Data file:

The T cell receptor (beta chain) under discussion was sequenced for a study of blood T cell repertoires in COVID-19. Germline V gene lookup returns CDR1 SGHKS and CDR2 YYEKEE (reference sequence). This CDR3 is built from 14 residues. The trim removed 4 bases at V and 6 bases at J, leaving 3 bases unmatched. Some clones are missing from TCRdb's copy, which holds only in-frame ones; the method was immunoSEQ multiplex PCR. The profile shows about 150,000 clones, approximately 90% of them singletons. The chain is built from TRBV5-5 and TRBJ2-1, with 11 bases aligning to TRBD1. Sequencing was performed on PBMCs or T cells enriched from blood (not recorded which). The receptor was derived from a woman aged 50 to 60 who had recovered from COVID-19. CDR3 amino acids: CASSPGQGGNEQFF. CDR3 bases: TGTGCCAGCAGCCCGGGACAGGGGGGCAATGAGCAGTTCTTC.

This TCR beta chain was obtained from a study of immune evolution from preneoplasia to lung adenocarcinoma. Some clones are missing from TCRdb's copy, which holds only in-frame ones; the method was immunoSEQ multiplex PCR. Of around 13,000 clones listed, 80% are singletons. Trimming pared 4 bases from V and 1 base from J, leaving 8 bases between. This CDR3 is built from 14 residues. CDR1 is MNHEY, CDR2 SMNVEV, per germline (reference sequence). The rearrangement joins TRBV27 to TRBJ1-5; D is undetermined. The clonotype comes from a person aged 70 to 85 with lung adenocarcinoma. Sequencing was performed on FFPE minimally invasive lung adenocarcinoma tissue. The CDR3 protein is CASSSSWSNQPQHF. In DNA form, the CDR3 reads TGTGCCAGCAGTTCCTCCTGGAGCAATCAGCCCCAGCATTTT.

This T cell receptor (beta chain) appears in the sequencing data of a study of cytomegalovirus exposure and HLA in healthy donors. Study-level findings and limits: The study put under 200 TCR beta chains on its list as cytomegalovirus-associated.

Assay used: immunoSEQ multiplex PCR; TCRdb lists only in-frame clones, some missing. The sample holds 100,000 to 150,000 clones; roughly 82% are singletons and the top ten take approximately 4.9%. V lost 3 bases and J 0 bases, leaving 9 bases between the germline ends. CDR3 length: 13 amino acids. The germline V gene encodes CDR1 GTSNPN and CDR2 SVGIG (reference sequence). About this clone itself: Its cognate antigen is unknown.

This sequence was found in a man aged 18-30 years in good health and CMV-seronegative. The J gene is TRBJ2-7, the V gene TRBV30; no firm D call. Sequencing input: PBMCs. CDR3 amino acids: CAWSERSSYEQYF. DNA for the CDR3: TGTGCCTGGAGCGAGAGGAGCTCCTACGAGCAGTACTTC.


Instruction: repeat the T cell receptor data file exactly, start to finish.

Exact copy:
The T cell receptor (beta chain) under discussion was sequenced for a study of blood T cell repertoires in COVID-19. Germline V gene lookup returns CDR1 SGHKS and CDR2 YYEKEE (reference sequence). This CDR3 is built from 14 residues. The trim removed 4 bases at V and 6 bases at J, leaving 3 bases unmatched. Some clones are missing from TCRdb's copy, which holds only in-frame ones; the method was immunoSEQ multiplex PCR. The profile shows about 150,000 clones, approximately 90% of them singletons. The chain is built from TRBV5-5 and TRBJ2-1, with 11 bases aligning to TRBD1. Sequencing was performed on PBMCs or T cells enriched from blood (not recorded which). The receptor was derived from a woman aged 50 to 60 who had recovered from COVID-19. CDR3 amino acids: CASSPGQGGNEQFF. CDR3 bases: TGTGCCAGCAGCCCGGGACAGGGGGGCAATGAGCAGTTCTTC.

This TCR beta chain was obtained from a study of immune evolution from preneoplasia to lung adenocarcinoma. Some clones are missing from TCRdb's copy, which holds only in-frame ones; the method was immunoSEQ multiplex PCR. Of around 13,000 clones listed, 80% are singletons. Trimming pared 4 bases from V and 1 base from J, leaving 8 bases between. This CDR3 is built from 14 residues. CDR1 is MNHEY, CDR2 SMNVEV, per germline (reference sequence). The rearrangement joins TRBV27 to TRBJ1-5; D is undetermined. The clonotype comes from a person aged 70 to 85 with lung adenocarcinoma. Sequencing was performed on FFPE minimally invasive lung adenocarcinoma tissue. The CDR3 protein is CASSSSWSNQPQHF. In DNA form, the CDR3 reads TGTGCCAGCAGTTCCTCCTGGAGCAATCAGCCCCAGCATTTT.

This T cell receptor (beta chain) appears in the sequencing data of a study of cytomegalovirus exposure and HLA in healthy donors. Study-level findings and limits: The study put under 200 TCR beta chains on its list as cytomegalovirus-associated.

Assay used: immunoSEQ multiplex PCR; TCRdb lists only in-frame clones, some missing. The sample holds 100,000 to 150,000 clones; roughly 82% are singletons and the top ten take approximately 4.9%. V lost 3 bases and J 0 bases, leaving 9 bases between the germline ends. CDR3 length: 13 amino acids. The germline V gene encodes CDR1 GTSNPN and CDR2 SVGIG (reference sequence). About this clone itself: Its cognate antigen is unknown.

This sequence was found in a man aged 18-30 years in good health and CMV-seronegative. The J gene is TRBJ2-7, the V gene TRBV30; no firm D call. Sequencing input: PBMCs. CDR3 amino acids: CAWSERSSYEQYF. DNA for the CDR3: TGTGCCTGGAGCGAGAGGAGCTCCTACGAGCAGTACTTC.